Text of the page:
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Former GM: NFL domestic violence comments "taken out of context"

Former Chicago Bears general manager Jerry Angelo said Friday that his comments were "taken out of context" when a newspaper reported that he said NFL teams didn't discipline players in "hundreds and hundreds" of domestic violence incidents during his 30-year career.

Angelo appeared on the radio show "Kap & Haugh" Friday morning to clarify comments he made that were published in USA Today Thursday. He said that his "hundreds and hundreds" remark was "totally taken out of context."

"I was making a point that wasn't about domestic violence specifically," he said. "It was about a lot of things over a lot of years that have changed and domestic violence was one of them."

Angelo was the Bears' general manager from 2001 to 2011. He entered the league as a scout with Dallas in 1980, worked as a scout for the New York Giants from 1982 to 1986, and was Tampa Bay's director of player personnel for Tampa Bay from 1987 to 2001.

The newspaper reported that Angelo expressed remorse for ignoring reported domestic violence cases.

"I made a mistake," Angelo told the newspaper. "I was human. I was part of it. I'm not proud of it."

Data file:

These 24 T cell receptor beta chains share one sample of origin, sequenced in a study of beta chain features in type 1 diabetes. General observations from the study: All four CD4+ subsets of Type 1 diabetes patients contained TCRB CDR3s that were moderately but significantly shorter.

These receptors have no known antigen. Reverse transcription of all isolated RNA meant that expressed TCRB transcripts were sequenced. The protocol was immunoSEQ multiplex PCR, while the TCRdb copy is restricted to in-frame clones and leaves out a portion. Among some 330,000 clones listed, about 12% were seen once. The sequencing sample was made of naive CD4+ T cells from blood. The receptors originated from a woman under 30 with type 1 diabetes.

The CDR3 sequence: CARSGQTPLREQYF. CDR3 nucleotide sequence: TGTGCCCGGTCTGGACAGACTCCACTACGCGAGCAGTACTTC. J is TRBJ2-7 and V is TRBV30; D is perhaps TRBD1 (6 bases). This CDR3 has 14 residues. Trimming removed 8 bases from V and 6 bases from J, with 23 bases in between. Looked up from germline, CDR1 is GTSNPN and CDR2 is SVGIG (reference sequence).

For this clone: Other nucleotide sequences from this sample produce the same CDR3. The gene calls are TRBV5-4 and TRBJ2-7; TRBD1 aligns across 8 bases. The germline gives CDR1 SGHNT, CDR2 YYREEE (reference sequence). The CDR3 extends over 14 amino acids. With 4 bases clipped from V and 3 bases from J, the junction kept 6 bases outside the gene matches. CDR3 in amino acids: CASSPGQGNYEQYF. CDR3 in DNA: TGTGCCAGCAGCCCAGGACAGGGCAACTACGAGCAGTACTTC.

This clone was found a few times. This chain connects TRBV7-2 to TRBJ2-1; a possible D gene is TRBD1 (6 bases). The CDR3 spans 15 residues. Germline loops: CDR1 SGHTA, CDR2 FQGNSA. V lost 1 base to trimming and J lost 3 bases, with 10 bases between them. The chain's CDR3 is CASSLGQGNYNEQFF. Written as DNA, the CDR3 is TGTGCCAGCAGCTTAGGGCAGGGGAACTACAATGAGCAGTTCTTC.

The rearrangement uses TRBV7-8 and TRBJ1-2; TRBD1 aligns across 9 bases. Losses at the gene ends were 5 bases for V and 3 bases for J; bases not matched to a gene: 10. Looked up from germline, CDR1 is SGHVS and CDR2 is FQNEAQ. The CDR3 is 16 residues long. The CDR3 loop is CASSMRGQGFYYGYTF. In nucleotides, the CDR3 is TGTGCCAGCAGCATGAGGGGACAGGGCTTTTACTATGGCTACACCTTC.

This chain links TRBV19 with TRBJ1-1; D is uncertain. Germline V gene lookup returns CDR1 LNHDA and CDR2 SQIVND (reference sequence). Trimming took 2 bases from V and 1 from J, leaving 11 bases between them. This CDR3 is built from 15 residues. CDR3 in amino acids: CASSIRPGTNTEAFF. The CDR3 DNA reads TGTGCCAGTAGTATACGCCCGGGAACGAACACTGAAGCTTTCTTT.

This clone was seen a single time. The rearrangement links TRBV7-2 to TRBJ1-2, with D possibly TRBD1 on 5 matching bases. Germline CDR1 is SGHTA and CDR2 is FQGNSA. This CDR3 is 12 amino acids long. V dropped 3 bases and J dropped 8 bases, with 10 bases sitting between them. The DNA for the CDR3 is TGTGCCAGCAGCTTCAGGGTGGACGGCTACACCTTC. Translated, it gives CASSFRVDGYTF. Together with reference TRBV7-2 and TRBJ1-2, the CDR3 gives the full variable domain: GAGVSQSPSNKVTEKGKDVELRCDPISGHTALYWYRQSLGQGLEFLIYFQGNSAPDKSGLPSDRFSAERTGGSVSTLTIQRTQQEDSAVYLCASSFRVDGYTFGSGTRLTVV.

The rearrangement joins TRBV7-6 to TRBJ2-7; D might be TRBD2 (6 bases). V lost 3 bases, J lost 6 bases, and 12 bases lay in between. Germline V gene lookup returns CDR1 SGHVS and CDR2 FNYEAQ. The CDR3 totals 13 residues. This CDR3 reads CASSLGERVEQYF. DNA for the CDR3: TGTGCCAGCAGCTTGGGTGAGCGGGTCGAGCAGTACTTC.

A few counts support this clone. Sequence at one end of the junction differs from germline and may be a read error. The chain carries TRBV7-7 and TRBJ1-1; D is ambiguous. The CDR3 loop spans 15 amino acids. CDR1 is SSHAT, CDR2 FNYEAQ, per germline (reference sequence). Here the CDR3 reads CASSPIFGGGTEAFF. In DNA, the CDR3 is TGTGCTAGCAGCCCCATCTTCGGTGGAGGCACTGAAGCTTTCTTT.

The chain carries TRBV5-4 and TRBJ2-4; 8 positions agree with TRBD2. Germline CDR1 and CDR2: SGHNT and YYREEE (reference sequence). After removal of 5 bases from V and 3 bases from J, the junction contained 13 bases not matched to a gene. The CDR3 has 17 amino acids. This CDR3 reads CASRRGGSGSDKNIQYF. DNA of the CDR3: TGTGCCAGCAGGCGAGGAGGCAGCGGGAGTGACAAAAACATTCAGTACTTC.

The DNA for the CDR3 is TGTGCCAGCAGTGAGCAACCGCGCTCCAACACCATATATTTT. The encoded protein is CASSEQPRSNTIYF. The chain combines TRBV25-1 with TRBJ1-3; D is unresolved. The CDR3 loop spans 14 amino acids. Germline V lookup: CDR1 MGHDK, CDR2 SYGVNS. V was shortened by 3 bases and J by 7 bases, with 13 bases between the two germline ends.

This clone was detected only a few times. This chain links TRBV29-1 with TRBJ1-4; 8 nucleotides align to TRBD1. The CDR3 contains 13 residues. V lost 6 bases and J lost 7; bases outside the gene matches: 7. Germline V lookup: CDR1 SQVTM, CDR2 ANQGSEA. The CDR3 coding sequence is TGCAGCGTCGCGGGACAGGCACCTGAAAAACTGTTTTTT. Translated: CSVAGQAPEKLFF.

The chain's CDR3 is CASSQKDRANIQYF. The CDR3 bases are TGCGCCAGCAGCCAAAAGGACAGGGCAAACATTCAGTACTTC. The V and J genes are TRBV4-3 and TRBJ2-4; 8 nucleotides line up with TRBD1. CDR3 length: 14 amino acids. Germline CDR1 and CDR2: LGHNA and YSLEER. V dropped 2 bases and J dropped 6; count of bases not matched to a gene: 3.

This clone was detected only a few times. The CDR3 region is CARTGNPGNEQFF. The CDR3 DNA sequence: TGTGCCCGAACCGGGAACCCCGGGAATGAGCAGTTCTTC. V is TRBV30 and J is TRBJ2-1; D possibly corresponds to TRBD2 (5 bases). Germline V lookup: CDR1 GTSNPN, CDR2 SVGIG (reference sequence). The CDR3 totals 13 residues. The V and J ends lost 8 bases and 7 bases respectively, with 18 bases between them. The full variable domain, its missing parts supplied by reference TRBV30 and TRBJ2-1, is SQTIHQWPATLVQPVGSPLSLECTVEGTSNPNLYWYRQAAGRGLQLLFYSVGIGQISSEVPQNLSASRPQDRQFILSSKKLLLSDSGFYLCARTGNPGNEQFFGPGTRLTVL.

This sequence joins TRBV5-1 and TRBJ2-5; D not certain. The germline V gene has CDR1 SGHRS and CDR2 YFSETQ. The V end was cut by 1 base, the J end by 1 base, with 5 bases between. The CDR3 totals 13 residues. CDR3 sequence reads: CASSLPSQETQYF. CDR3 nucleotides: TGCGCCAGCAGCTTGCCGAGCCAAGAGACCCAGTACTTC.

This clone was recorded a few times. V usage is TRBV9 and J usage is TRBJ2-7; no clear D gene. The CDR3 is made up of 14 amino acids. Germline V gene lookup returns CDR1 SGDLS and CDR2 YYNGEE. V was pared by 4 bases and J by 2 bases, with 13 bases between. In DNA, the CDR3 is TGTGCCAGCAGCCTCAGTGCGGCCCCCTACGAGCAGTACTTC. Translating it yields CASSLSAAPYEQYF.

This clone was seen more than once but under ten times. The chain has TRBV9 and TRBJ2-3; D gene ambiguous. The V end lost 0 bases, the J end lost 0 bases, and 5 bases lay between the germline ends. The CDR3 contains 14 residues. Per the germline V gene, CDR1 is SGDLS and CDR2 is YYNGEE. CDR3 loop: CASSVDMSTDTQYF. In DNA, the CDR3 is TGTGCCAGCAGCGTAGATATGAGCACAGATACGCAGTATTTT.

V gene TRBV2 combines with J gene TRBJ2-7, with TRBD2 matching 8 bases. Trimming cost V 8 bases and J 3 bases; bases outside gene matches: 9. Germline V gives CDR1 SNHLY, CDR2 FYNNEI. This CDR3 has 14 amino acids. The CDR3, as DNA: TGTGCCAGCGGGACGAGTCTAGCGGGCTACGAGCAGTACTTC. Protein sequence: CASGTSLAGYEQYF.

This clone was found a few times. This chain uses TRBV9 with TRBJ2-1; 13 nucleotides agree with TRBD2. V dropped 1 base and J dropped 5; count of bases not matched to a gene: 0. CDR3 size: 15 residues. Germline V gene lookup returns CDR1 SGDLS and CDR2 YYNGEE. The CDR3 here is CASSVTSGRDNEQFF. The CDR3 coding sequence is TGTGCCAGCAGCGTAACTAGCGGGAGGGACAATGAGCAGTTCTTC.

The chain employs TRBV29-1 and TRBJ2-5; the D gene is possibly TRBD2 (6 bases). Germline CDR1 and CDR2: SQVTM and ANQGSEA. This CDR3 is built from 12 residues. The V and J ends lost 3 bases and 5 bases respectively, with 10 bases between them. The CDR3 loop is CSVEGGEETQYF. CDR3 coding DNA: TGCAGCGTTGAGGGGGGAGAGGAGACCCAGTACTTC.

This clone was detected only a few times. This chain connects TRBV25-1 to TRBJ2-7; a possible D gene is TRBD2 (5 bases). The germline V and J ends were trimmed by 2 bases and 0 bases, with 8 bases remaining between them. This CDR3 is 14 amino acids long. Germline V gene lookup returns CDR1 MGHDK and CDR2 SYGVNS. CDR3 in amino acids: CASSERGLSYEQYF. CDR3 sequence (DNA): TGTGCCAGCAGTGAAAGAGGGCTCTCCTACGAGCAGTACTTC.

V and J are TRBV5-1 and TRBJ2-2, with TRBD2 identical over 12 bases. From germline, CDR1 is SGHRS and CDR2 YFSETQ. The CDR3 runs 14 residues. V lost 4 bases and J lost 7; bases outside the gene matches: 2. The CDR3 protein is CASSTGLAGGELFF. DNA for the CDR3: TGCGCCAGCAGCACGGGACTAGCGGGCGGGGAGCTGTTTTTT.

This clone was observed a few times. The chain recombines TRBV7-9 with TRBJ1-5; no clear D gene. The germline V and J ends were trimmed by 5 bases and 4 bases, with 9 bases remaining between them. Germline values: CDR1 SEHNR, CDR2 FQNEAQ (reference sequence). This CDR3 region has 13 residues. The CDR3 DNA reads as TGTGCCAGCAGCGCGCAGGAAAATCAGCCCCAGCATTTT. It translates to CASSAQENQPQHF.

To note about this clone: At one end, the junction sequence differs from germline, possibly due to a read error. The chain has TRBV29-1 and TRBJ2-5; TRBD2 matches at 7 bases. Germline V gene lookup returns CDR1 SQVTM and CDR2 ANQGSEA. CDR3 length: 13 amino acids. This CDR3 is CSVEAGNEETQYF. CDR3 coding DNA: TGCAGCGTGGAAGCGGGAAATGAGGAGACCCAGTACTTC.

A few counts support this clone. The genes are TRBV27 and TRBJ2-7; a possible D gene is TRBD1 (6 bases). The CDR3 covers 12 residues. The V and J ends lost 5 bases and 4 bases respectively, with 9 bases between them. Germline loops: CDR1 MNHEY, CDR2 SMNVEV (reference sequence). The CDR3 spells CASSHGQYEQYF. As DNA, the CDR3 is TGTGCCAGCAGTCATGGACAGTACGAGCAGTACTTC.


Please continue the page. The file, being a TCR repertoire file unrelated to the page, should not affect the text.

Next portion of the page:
On Friday, Angelo said that the USA Today article was supposed to focus on NFL Commissioner Roger Goodell, whom Angelo fully supports in the wake of the Ray Rice scandal. Angelo said he was "blindsided" by the article and called the USA Today writer to express his disappointment in the way the story turned out.

"I don't want to say this fellow twisted my words but that was never my point," he said, adding that the "hundreds and hundreds" comment was "a way to embellish how things have changed over 30 years."

On Wednesday, Goodell met with the full body of NFL owners for the first time since several missteps by the league involving personal conduct incidents. The agenda was filled with discussion of domestic violence and discipline for misbehavior.

"Our business is to win games," Angelo told the newspaper. "We've got to win games, and the commissioner's job is to make sure the credibility of the National Football League is held in the highest esteem. But to start with that, you have to know who's representing the shield. We got our priorities a little out of order."

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